We can rail against managed care for many reasons, but the health maintenance organizations (HMOs) have come so fast and so powerfully that physicians just have to adapt. The central problem of health care "reform" is this: the goal is to reduce expenses, not to make anything better. Not patient care, and surely not teaching or research.
In the current "market-driven" economy of medicine, they tell us that neurologists are expensive and superfluous; the excess (perhaps half of us), they say, should be retrained for primary care or some other occupation. In the meantime, we are hassled in patient care—forced to argue with intermediaries on behalf of patients. Money is diverted from health care to pay for administrative costs, bloated executive salaries, and dividends for the shareholders of for-profit managed care companies. We spend huge amounts of time on defensive maneuvers—hospital mergers, development of hospital networks, formation of gigantic practice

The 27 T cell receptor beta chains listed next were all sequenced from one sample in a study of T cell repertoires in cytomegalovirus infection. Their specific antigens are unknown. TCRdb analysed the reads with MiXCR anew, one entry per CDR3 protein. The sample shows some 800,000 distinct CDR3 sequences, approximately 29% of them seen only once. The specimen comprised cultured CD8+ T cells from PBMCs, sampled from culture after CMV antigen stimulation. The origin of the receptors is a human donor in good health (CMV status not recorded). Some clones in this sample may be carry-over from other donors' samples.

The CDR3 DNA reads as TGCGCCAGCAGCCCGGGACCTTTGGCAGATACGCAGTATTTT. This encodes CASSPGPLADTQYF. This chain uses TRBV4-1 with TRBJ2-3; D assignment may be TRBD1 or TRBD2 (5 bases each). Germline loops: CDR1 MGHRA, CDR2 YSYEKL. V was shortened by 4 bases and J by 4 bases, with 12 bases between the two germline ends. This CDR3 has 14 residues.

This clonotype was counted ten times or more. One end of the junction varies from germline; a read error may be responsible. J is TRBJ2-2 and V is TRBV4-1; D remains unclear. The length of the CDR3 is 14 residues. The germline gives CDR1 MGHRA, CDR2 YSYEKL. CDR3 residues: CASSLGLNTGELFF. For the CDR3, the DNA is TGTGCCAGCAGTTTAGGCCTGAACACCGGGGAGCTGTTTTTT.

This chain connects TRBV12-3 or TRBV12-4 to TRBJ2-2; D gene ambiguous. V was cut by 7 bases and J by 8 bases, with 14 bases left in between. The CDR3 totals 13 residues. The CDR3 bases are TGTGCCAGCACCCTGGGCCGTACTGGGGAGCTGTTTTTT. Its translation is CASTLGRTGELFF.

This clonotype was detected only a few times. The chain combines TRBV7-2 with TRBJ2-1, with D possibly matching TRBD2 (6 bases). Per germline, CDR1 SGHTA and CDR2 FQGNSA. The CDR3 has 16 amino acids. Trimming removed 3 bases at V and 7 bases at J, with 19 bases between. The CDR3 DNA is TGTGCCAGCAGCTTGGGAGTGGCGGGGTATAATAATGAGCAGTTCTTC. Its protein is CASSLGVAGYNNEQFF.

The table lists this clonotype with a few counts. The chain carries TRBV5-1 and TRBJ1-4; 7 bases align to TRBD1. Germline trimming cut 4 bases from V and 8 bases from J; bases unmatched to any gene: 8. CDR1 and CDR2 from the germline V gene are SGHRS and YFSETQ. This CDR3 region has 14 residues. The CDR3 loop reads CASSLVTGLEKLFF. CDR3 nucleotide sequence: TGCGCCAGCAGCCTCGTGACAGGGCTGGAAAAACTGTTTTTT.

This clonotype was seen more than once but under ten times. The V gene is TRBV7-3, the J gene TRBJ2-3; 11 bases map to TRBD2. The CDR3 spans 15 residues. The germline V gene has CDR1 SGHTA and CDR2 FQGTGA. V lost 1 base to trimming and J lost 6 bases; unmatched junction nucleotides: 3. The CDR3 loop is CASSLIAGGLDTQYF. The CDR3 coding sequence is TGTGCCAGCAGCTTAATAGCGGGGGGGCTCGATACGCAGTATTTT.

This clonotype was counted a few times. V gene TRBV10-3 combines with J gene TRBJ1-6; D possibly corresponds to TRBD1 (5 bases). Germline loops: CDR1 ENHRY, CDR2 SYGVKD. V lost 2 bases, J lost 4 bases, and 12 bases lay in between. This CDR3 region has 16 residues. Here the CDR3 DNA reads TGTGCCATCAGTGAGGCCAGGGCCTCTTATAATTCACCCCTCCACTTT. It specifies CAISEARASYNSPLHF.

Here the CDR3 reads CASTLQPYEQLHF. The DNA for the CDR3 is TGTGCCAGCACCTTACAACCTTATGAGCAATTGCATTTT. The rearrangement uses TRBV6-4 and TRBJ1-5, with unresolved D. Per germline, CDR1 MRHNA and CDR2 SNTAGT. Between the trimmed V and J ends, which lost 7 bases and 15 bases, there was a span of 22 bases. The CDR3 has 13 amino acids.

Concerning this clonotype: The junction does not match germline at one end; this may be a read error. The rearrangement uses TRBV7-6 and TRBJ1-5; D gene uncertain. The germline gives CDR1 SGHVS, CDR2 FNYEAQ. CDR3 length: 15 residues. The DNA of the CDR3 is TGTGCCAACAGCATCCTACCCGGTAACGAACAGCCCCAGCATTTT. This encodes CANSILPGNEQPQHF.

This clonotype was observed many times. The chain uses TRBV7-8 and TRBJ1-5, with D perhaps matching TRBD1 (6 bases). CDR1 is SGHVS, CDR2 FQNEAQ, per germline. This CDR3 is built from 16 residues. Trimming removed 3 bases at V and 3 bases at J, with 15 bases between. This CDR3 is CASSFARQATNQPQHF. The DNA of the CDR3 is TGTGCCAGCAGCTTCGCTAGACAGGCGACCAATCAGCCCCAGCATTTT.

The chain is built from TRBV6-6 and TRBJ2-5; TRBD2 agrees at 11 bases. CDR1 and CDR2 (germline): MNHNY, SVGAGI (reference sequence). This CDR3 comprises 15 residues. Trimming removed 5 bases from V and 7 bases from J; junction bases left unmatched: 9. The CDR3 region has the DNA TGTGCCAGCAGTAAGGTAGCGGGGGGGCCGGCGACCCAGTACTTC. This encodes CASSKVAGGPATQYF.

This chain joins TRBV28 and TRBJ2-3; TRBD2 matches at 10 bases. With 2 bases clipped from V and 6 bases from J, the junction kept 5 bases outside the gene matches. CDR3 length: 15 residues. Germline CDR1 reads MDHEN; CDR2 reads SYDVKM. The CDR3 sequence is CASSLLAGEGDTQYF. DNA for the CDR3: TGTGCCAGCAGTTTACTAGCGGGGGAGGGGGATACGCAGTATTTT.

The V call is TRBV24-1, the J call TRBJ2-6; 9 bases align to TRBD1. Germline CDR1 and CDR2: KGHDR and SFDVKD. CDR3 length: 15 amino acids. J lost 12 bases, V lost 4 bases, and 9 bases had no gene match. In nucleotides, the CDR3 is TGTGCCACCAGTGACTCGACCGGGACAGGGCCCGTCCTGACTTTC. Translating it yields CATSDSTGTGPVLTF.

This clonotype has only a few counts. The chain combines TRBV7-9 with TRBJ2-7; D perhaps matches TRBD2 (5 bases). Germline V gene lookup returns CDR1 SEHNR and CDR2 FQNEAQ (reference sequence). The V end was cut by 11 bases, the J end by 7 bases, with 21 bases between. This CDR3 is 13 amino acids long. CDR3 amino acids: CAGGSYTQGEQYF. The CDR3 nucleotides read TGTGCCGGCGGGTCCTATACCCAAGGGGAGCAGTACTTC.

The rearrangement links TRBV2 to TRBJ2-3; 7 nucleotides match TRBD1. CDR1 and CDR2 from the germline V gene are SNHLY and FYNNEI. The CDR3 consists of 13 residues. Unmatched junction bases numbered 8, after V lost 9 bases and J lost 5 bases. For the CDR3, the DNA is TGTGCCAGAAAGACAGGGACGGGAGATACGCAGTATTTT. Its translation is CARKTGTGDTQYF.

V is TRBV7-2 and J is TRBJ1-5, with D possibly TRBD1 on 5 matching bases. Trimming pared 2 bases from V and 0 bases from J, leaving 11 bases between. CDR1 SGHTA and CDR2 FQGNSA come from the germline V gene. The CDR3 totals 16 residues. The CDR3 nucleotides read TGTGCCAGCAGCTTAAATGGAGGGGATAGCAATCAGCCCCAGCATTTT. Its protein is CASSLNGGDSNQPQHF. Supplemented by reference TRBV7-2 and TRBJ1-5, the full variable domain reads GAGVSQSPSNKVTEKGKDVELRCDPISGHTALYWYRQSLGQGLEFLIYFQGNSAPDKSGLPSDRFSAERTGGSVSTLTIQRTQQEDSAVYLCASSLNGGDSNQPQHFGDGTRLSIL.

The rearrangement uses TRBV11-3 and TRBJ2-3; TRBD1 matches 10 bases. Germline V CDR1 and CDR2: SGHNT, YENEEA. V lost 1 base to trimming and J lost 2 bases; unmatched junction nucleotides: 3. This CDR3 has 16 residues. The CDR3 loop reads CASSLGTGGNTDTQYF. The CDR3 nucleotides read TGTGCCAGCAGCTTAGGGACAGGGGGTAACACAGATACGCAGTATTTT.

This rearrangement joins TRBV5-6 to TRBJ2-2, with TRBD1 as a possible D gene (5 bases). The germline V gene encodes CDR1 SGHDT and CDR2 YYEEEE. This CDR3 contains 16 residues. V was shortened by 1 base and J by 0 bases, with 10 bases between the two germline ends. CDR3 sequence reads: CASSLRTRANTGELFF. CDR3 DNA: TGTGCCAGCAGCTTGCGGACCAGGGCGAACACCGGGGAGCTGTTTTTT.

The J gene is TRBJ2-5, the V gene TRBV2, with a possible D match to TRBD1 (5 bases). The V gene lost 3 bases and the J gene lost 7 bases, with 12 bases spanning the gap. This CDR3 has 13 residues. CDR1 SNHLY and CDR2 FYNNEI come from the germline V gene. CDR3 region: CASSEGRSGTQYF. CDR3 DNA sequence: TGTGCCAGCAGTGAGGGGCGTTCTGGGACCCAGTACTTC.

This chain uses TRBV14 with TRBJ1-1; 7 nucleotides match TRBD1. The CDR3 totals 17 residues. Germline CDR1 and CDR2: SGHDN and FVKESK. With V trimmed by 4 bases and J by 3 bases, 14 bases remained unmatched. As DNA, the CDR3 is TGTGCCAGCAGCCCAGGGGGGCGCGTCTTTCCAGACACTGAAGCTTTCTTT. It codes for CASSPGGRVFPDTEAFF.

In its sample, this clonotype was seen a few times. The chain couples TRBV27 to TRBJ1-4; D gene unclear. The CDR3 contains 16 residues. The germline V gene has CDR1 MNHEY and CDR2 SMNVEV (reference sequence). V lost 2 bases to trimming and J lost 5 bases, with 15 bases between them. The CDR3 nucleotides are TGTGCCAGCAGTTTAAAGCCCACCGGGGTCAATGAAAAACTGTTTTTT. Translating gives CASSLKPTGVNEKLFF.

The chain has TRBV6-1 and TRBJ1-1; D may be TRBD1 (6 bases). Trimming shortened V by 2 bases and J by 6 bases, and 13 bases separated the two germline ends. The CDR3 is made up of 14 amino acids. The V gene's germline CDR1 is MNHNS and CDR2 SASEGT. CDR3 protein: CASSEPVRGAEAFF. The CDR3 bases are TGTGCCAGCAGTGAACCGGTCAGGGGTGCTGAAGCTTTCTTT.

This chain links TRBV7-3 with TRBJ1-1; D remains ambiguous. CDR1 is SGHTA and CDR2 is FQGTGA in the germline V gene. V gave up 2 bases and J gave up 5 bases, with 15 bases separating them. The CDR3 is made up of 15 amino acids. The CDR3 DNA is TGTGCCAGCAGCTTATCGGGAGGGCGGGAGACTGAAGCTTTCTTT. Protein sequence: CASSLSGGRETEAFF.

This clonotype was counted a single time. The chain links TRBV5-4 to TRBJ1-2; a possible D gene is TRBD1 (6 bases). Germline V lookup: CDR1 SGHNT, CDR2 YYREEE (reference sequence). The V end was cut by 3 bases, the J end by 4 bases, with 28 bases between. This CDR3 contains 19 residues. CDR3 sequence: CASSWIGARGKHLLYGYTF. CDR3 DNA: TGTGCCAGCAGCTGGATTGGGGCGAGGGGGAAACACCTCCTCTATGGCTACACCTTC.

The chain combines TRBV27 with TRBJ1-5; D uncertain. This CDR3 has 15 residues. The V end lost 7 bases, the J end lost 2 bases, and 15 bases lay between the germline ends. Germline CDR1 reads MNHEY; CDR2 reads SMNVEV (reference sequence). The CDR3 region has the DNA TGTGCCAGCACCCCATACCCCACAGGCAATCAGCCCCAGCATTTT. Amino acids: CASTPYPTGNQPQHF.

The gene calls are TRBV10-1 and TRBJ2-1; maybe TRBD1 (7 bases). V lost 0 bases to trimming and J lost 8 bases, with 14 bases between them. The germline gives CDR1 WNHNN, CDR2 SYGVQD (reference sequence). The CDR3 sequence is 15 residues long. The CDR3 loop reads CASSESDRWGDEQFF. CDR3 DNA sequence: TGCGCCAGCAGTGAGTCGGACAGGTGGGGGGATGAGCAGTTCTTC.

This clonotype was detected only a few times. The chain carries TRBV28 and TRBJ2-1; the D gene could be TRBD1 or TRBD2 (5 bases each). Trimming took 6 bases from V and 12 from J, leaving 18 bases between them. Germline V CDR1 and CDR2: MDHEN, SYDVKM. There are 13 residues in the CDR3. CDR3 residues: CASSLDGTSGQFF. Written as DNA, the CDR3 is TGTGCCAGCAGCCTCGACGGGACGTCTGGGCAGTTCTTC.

Rowland LP. The Quality of Neurological Care, 1997. Arch Neurol. 1997;54(11):1327–1328. doi:10.1001/archneur.1997.00550230008006
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